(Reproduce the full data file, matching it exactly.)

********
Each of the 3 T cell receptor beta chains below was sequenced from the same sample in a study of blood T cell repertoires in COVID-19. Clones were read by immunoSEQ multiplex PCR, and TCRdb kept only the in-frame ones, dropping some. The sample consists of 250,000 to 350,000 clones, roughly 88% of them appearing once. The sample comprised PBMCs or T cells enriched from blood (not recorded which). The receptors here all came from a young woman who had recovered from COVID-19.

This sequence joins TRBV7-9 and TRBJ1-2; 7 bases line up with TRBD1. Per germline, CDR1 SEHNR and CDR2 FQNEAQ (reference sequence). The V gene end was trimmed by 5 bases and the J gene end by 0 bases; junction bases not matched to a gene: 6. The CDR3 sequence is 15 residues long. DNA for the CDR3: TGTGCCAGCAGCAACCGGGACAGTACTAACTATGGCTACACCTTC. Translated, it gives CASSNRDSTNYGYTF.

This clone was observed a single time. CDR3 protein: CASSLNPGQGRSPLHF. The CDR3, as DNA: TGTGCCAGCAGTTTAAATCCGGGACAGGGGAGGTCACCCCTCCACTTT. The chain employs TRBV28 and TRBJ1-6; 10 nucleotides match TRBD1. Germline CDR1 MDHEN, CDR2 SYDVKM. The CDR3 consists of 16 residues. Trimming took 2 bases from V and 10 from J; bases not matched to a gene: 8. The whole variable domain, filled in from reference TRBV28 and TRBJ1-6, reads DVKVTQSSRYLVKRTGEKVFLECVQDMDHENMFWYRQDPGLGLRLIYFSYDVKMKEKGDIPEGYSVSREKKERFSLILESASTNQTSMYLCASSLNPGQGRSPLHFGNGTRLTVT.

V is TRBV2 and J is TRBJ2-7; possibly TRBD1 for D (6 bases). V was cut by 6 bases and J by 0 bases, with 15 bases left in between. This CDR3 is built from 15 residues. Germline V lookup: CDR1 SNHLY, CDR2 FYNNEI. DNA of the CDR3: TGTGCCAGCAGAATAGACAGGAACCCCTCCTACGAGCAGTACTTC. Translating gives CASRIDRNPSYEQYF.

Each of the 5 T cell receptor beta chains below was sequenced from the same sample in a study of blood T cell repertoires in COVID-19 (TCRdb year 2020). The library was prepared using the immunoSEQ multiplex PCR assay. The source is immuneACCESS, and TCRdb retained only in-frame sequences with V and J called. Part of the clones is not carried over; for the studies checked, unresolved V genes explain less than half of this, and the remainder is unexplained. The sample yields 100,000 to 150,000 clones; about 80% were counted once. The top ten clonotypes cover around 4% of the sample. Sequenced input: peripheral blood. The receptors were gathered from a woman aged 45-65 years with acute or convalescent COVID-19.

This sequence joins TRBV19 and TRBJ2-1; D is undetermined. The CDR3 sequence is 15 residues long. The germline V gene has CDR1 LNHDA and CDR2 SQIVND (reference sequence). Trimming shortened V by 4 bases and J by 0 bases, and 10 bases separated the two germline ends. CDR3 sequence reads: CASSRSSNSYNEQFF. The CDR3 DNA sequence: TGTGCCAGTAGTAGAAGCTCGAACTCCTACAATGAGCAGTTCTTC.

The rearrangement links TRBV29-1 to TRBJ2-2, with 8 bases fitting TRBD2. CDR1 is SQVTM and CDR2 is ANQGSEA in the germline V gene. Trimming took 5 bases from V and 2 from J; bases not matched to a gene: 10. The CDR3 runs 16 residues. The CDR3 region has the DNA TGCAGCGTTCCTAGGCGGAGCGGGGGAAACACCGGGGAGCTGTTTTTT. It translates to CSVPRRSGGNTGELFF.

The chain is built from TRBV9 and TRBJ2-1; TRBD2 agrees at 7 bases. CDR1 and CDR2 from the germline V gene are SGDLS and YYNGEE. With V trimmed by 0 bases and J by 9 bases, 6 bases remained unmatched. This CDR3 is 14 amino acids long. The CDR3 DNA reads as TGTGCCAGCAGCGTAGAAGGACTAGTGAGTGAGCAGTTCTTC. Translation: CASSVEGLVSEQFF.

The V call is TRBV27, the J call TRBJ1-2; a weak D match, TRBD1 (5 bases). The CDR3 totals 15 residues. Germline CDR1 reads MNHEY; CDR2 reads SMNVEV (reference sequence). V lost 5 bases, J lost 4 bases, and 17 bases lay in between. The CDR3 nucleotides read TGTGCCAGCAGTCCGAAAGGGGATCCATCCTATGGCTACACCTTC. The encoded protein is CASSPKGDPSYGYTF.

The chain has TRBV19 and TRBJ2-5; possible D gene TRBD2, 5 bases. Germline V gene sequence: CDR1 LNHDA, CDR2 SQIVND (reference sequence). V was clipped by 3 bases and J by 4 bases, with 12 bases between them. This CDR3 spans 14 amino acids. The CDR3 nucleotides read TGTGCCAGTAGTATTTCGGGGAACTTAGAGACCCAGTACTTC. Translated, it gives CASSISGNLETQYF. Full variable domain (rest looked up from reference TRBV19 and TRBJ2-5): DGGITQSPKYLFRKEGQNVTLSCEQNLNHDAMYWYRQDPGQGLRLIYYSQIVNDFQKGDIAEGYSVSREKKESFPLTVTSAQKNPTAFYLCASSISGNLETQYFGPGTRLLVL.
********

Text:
Each of the 3 T cell receptor beta chains below was sequenced from the same sample in a study of blood T cell repertoires in COVID-19. Clones were read by immunoSEQ multiplex PCR, and TCRdb kept only the in-frame ones, dropping some. The sample consists of 250,000 to 350,000 clones, roughly 88% of them appearing once. The sample comprised PBMCs or T cells enriched from blood (not recorded which). The receptors here all came from a young woman who had recovered from COVID-19.

This sequence joins TRBV7-9 and TRBJ1-2; 7 bases line up with TRBD1. Per germline, CDR1 SEHNR and CDR2 FQNEAQ (reference sequence). The V gene end was trimmed by 5 bases and the J gene end by 0 bases; junction bases not matched to a gene: 6. The CDR3 sequence is 15 residues long. DNA for the CDR3: TGTGCCAGCAGCAACCGGGACAGTACTAACTATGGCTACACCTTC. Translated, it gives CASSNRDSTNYGYTF.

This clone was observed a single time. CDR3 protein: CASSLNPGQGRSPLHF. The CDR3, as DNA: TGTGCCAGCAGTTTAAATCCGGGACAGGGGAGGTCACCCCTCCACTTT. The chain employs TRBV28 and TRBJ1-6; 10 nucleotides match TRBD1. Germline CDR1 MDHEN, CDR2 SYDVKM. The CDR3 consists of 16 residues. Trimming took 2 bases from V and 10 from J; bases not matched to a gene: 8. The whole variable domain, filled in from reference TRBV28 and TRBJ1-6, reads DVKVTQSSRYLVKRTGEKVFLECVQDMDHENMFWYRQDPGLGLRLIYFSYDVKMKEKGDIPEGYSVSREKKERFSLILESASTNQTSMYLCASSLNPGQGRSPLHFGNGTRLTVT.

V is TRBV2 and J is TRBJ2-7; possibly TRBD1 for D (6 bases). V was cut by 6 bases and J by 0 bases, with 15 bases left in between. This CDR3 is built from 15 residues. Germline V lookup: CDR1 SNHLY, CDR2 FYNNEI. DNA of the CDR3: TGTGCCAGCAGAATAGACAGGAACCCCTCCTACGAGCAGTACTTC. Translating gives CASRIDRNPSYEQYF.

Each of the 5 T cell receptor beta chains below was sequenced from the same sample in a study of blood T cell repertoires in COVID-19 (TCRdb year 2020). The library was prepared using the immunoSEQ multiplex PCR assay. The source is immuneACCESS, and TCRdb retained only in-frame sequences with V and J called. Part of the clones is not carried over; for the studies checked, unresolved V genes explain less than half of this, and the remainder is unexplained. The sample yields 100,000 to 150,000 clones; about 80% were counted once. The top ten clonotypes cover around 4% of the sample. Sequenced input: peripheral blood. The receptors were gathered from a woman aged 45-65 years with acute or convalescent COVID-19.

This sequence joins TRBV19 and TRBJ2-1; D is undetermined. The CDR3 sequence is 15 residues long. The germline V gene has CDR1 LNHDA and CDR2 SQIVND (reference sequence). Trimming shortened V by 4 bases and J by 0 bases, and 10 bases separated the two germline ends. CDR3 sequence reads: CASSRSSNSYNEQFF. The CDR3 DNA sequence: TGTGCCAGTAGTAGAAGCTCGAACTCCTACAATGAGCAGTTCTTC.

The rearrangement links TRBV29-1 to TRBJ2-2, with 8 bases fitting TRBD2. CDR1 is SQVTM and CDR2 is ANQGSEA in the germline V gene. Trimming took 5 bases from V and 2 from J; bases not matched to a gene: 10. The CDR3 runs 16 residues. The CDR3 region has the DNA TGCAGCGTTCCTAGGCGGAGCGGGGGAAACACCGGGGAGCTGTTTTTT. It translates to CSVPRRSGGNTGELFF.

The chain is built from TRBV9 and TRBJ2-1; TRBD2 agrees at 7 bases. CDR1 and CDR2 from the germline V gene are SGDLS and YYNGEE. With V trimmed by 0 bases and J by 9 bases, 6 bases remained unmatched. This CDR3 is 14 amino acids long. The CDR3 DNA reads as TGTGCCAGCAGCGTAGAAGGACTAGTGAGTGAGCAGTTCTTC. Translation: CASSVEGLVSEQFF.

The V call is TRBV27, the J call TRBJ1-2; a weak D match, TRBD1 (5 bases). The CDR3 totals 15 residues. Germline CDR1 reads MNHEY; CDR2 reads SMNVEV (reference sequence). V lost 5 bases, J lost 4 bases, and 17 bases lay in between. The CDR3 nucleotides read TGTGCCAGCAGTCCGAAAGGGGATCCATCCTATGGCTACACCTTC. The encoded protein is CASSPKGDPSYGYTF.

The chain has TRBV19 and TRBJ2-5; possible D gene TRBD2, 5 bases. Germline V gene sequence: CDR1 LNHDA, CDR2 SQIVND (reference sequence). V was clipped by 3 bases and J by 4 bases, with 12 bases between them. This CDR3 spans 14 amino acids. The CDR3 nucleotides read TGTGCCAGTAGTATTTCGGGGAACTTAGAGACCCAGTACTTC. Translated, it gives CASSISGNLETQYF. Full variable domain (rest looked up from reference TRBV19 and TRBJ2-5): DGGITQSPKYLFRKEGQNVTLSCEQNLNHDAMYWYRQDPGQGLRLIYYSQIVNDFQKGDIAEGYSVSREKKESFPLTVTSAQKNPTAFYLCASSISGNLETQYFGPGTRLLVL.